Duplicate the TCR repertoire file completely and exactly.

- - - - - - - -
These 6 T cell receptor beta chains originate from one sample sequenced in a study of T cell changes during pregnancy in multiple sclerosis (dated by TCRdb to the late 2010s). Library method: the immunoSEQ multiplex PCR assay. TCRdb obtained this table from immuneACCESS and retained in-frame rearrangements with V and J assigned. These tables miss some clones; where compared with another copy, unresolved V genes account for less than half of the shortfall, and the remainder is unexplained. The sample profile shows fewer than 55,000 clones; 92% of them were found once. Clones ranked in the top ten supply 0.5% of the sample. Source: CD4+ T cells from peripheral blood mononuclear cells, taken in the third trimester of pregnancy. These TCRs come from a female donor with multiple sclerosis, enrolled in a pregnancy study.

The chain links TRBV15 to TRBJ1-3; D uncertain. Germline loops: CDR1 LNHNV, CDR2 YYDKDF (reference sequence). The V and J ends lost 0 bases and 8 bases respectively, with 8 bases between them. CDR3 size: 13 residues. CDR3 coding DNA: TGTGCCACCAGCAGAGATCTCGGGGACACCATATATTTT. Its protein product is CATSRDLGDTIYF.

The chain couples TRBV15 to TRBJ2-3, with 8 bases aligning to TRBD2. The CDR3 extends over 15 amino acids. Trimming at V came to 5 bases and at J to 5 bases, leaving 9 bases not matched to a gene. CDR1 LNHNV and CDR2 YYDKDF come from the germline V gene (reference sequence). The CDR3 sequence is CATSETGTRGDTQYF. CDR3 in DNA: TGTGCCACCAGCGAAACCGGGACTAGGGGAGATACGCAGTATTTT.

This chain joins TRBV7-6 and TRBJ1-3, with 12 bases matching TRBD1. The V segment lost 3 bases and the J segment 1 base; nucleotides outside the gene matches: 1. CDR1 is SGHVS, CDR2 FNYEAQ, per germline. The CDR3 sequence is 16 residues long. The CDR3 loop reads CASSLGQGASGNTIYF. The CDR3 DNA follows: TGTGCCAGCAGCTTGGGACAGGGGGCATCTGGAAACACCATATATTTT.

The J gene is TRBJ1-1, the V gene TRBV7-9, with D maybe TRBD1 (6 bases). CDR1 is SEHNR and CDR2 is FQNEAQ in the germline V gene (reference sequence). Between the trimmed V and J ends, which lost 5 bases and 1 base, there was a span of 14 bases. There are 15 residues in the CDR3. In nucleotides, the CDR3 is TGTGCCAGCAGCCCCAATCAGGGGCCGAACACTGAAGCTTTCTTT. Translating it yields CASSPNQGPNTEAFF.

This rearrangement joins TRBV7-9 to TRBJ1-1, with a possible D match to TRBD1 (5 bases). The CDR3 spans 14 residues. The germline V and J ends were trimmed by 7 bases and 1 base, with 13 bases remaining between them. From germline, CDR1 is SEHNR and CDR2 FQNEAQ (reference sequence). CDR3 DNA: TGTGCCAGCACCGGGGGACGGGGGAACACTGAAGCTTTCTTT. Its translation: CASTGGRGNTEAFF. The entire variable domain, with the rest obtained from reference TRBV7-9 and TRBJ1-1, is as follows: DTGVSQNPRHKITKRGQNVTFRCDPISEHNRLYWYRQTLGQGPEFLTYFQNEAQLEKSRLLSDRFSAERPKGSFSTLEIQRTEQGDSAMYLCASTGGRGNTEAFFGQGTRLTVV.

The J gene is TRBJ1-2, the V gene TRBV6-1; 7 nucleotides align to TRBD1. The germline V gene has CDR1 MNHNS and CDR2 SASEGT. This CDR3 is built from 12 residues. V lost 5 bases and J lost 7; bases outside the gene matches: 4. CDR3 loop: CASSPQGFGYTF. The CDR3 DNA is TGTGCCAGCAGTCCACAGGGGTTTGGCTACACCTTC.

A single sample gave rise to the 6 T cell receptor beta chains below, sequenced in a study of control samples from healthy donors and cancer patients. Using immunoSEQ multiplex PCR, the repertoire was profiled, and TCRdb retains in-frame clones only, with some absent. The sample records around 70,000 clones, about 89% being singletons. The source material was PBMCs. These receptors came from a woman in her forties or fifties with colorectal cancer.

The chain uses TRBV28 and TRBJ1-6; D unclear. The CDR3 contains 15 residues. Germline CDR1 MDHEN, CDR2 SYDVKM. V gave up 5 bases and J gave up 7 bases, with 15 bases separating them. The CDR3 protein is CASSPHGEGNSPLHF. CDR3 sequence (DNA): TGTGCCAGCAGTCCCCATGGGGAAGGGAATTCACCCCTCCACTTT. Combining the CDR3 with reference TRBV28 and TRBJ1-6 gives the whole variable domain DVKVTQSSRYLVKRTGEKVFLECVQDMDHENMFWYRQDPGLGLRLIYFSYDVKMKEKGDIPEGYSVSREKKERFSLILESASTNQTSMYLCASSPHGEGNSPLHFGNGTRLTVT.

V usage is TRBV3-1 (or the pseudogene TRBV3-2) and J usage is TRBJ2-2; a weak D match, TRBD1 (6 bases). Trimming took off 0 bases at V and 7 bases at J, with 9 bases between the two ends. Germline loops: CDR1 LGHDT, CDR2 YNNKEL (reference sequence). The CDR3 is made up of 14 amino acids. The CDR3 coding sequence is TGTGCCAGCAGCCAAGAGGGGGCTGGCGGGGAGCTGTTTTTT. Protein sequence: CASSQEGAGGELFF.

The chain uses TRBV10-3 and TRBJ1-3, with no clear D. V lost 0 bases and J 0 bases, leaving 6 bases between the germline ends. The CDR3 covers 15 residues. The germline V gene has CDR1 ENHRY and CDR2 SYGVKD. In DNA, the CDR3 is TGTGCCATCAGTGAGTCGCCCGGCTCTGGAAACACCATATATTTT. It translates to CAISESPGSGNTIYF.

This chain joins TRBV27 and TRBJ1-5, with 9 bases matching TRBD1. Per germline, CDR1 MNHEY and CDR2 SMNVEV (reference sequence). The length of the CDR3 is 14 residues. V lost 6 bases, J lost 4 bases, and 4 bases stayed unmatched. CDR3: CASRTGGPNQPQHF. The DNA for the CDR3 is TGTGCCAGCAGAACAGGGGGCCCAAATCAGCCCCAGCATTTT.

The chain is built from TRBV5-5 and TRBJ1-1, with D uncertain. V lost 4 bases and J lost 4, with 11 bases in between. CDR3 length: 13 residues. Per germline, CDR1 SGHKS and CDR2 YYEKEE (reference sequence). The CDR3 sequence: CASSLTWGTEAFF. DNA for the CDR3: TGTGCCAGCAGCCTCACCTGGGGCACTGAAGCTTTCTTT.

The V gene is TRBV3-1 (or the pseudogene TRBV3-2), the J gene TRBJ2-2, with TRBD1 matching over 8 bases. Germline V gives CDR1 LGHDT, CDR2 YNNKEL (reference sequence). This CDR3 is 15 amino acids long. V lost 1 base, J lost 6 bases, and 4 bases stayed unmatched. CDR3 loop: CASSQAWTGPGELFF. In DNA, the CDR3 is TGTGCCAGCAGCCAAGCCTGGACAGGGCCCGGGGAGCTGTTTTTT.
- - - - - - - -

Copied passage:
These 6 T cell receptor beta chains originate from one sample sequenced in a study of T cell changes during pregnancy in multiple sclerosis (dated by TCRdb to the late 2010s). Library method: the immunoSEQ multiplex PCR assay. TCRdb obtained this table from immuneACCESS and retained in-frame rearrangements with V and J assigned. These tables miss some clones; where compared with another copy, unresolved V genes account for less than half of the shortfall, and the remainder is unexplained. The sample profile shows fewer than 55,000 clones; 92% of them were found once. Clones ranked in the top ten supply 0.5% of the sample. Source: CD4+ T cells from peripheral blood mononuclear cells, taken in the third trimester of pregnancy. These TCRs come from a female donor with multiple sclerosis, enrolled in a pregnancy study.

The chain links TRBV15 to TRBJ1-3; D uncertain. Germline loops: CDR1 LNHNV, CDR2 YYDKDF (reference sequence). The V and J ends lost 0 bases and 8 bases respectively, with 8 bases between them. CDR3 size: 13 residues. CDR3 coding DNA: TGTGCCACCAGCAGAGATCTCGGGGACACCATATATTTT. Its protein product is CATSRDLGDTIYF.

The chain couples TRBV15 to TRBJ2-3, with 8 bases aligning to TRBD2. The CDR3 extends over 15 amino acids. Trimming at V came to 5 bases and at J to 5 bases, leaving 9 bases not matched to a gene. CDR1 LNHNV and CDR2 YYDKDF come from the germline V gene (reference sequence). The CDR3 sequence is CATSETGTRGDTQYF. CDR3 in DNA: TGTGCCACCAGCGAAACCGGGACTAGGGGAGATACGCAGTATTTT.

This chain joins TRBV7-6 and TRBJ1-3, with 12 bases matching TRBD1. The V segment lost 3 bases and the J segment 1 base; nucleotides outside the gene matches: 1. CDR1 is SGHVS, CDR2 FNYEAQ, per germline. The CDR3 sequence is 16 residues long. The CDR3 loop reads CASSLGQGASGNTIYF. The CDR3 DNA follows: TGTGCCAGCAGCTTGGGACAGGGGGCATCTGGAAACACCATATATTTT.

The J gene is TRBJ1-1, the V gene TRBV7-9, with D maybe TRBD1 (6 bases). CDR1 is SEHNR and CDR2 is FQNEAQ in the germline V gene (reference sequence). Between the trimmed V and J ends, which lost 5 bases and 1 base, there was a span of 14 bases. There are 15 residues in the CDR3. In nucleotides, the CDR3 is TGTGCCAGCAGCCCCAATCAGGGGCCGAACACTGAAGCTTTCTTT. Translating it yields CASSPNQGPNTEAFF.

This rearrangement joins TRBV7-9 to TRBJ1-1, with a possible D match to TRBD1 (5 bases). The CDR3 spans 14 residues. The germline V and J ends were trimmed by 7 bases and 1 base, with 13 bases remaining between them. From germline, CDR1 is SEHNR and CDR2 FQNEAQ (reference sequence). CDR3 DNA: TGTGCCAGCACCGGGGGACGGGGGAACACTGAAGCTTTCTTT. Its translation: CASTGGRGNTEAFF. The entire variable domain, with the rest obtained from reference TRBV7-9 and TRBJ1-1, is as follows: DTGVSQNPRHKITKRGQNVTFRCDPISEHNRLYWYRQTLGQGPEFLTYFQNEAQLEKSRLLSDRFSAERPKGSFSTLEIQRTEQGDSAMYLCASTGGRGNTEAFFGQGTRLTVV.

The J gene is TRBJ1-2, the V gene TRBV6-1; 7 nucleotides align to TRBD1. The germline V gene has CDR1 MNHNS and CDR2 SASEGT. This CDR3 is built from 12 residues. V lost 5 bases and J lost 7; bases outside the gene matches: 4. CDR3 loop: CASSPQGFGYTF. The CDR3 DNA is TGTGCCAGCAGTCCACAGGGGTTTGGCTACACCTTC.

A single sample gave rise to the 6 T cell receptor beta chains below, sequenced in a study of control samples from healthy donors and cancer patients. Using immunoSEQ multiplex PCR, the repertoire was profiled, and TCRdb retains in-frame clones only, with some absent. The sample records around 70,000 clones, about 89% being singletons. The source material was PBMCs. These receptors came from a woman in her forties or fifties with colorectal cancer.

The chain uses TRBV28 and TRBJ1-6; D unclear. The CDR3 contains 15 residues. Germline CDR1 MDHEN, CDR2 SYDVKM. V gave up 5 bases and J gave up 7 bases, with 15 bases separating them. The CDR3 protein is CASSPHGEGNSPLHF. CDR3 sequence (DNA): TGTGCCAGCAGTCCCCATGGGGAAGGGAATTCACCCCTCCACTTT. Combining the CDR3 with reference TRBV28 and TRBJ1-6 gives the whole variable domain DVKVTQSSRYLVKRTGEKVFLECVQDMDHENMFWYRQDPGLGLRLIYFSYDVKMKEKGDIPEGYSVSREKKERFSLILESASTNQTSMYLCASSPHGEGNSPLHFGNGTRLTVT.

V usage is TRBV3-1 (or the pseudogene TRBV3-2) and J usage is TRBJ2-2; a weak D match, TRBD1 (6 bases). Trimming took off 0 bases at V and 7 bases at J, with 9 bases between the two ends. Germline loops: CDR1 LGHDT, CDR2 YNNKEL (reference sequence). The CDR3 is made up of 14 amino acids. The CDR3 coding sequence is TGTGCCAGCAGCCAAGAGGGGGCTGGCGGGGAGCTGTTTTTT. Protein sequence: CASSQEGAGGELFF.

The chain uses TRBV10-3 and TRBJ1-3, with no clear D. V lost 0 bases and J 0 bases, leaving 6 bases between the germline ends. The CDR3 covers 15 residues. The germline V gene has CDR1 ENHRY and CDR2 SYGVKD. In DNA, the CDR3 is TGTGCCATCAGTGAGTCGCCCGGCTCTGGAAACACCATATATTTT. It translates to CAISESPGSGNTIYF.

This chain joins TRBV27 and TRBJ1-5, with 9 bases matching TRBD1. Per germline, CDR1 MNHEY and CDR2 SMNVEV (reference sequence). The length of the CDR3 is 14 residues. V lost 6 bases, J lost 4 bases, and 4 bases stayed unmatched. CDR3: CASRTGGPNQPQHF. The DNA for the CDR3 is TGTGCCAGCAGAACAGGGGGCCCAAATCAGCCCCAGCATTTT.

The chain is built from TRBV5-5 and TRBJ1-1, with D uncertain. V lost 4 bases and J lost 4, with 11 bases in between. CDR3 length: 13 residues. Per germline, CDR1 SGHKS and CDR2 YYEKEE (reference sequence). The CDR3 sequence: CASSLTWGTEAFF. DNA for the CDR3: TGTGCCAGCAGCCTCACCTGGGGCACTGAAGCTTTCTTT.

The V gene is TRBV3-1 (or the pseudogene TRBV3-2), the J gene TRBJ2-2, with TRBD1 matching over 8 bases. Germline V gives CDR1 LGHDT, CDR2 YNNKEL (reference sequence). This CDR3 is 15 amino acids long. V lost 1 base, J lost 6 bases, and 4 bases stayed unmatched. CDR3 loop: CASSQAWTGPGELFF. In DNA, the CDR3 is TGTGCCAGCAGCCAAGCCTGGACAGGGCCCGGGGAGCTGTTTTTT.